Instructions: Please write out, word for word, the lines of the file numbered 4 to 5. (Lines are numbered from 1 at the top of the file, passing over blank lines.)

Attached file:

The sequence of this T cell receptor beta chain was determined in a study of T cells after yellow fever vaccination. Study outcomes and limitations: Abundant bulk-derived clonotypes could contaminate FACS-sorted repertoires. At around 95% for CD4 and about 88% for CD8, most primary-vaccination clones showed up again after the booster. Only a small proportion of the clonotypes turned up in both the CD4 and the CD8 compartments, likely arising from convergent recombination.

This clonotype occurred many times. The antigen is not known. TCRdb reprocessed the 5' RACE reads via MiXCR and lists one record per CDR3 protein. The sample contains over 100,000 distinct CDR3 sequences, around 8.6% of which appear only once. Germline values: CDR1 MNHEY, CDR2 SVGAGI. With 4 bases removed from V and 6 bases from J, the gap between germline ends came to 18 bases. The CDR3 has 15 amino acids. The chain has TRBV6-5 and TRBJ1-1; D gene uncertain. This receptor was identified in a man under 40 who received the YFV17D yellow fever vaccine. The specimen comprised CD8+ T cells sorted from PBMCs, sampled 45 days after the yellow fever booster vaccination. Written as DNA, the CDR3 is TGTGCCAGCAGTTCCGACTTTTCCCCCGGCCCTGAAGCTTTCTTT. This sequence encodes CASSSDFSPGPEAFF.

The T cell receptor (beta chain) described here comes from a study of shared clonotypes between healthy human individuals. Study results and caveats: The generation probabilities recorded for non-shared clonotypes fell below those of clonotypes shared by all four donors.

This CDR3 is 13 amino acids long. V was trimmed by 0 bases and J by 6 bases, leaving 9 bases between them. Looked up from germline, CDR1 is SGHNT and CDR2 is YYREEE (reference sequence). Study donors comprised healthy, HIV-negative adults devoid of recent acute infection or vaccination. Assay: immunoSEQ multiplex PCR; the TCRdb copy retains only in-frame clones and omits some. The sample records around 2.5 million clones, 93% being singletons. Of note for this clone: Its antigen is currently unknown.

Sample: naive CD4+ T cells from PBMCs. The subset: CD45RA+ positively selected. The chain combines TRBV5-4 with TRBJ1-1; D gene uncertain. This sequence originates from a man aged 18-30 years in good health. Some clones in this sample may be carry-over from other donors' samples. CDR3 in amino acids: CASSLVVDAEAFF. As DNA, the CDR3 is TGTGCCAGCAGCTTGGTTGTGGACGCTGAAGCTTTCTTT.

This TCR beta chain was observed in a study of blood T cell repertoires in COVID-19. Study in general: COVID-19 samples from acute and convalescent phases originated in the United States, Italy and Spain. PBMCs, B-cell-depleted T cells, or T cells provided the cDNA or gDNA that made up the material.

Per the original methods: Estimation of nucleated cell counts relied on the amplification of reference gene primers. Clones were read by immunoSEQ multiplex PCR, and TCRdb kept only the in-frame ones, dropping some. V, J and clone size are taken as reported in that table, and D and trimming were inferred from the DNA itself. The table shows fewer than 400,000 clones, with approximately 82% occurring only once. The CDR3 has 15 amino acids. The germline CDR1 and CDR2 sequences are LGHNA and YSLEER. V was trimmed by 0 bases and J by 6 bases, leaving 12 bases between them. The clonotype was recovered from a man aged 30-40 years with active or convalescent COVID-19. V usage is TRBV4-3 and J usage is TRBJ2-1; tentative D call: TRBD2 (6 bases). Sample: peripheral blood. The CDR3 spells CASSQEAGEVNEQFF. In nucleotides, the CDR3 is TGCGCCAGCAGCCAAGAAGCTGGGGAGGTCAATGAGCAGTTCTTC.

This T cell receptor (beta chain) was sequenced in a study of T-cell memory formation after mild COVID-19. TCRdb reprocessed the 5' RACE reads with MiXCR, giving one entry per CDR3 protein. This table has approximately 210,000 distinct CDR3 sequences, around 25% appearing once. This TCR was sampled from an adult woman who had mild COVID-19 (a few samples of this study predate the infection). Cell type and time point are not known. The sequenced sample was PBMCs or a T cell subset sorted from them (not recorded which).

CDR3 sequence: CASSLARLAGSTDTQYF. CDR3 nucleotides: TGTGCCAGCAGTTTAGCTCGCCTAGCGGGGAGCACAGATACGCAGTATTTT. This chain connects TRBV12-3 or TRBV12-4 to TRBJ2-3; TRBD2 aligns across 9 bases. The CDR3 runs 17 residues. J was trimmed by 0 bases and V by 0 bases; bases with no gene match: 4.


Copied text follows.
This CDR3 is 13 amino acids long. V was trimmed by 0 bases and J by 6 bases, leaving 9 bases between them. Looked up from germline, CDR1 is SGHNT and CDR2 is YYREEE (reference sequence). Study donors comprised healthy, HIV-negative adults devoid of recent acute infection or vaccination. Assay: immunoSEQ multiplex PCR; the TCRdb copy retains only in-frame clones and omits some. The sample records around 2.5 million clones, 93% being singletons. Of note for this clone: Its antigen is currently unknown.

Sample: naive CD4+ T cells from PBMCs. The subset: CD45RA+ positively selected. The chain combines TRBV5-4 with TRBJ1-1; D gene uncertain. This sequence originates from a man aged 18-30 years in good health. Some clones in this sample may be carry-over from other donors' samples. CDR3 in amino acids: CASSLVVDAEAFF. As DNA, the CDR3 is TGTGCCAGCAGCTTGGTTGTGGACGCTGAAGCTTTCTTT.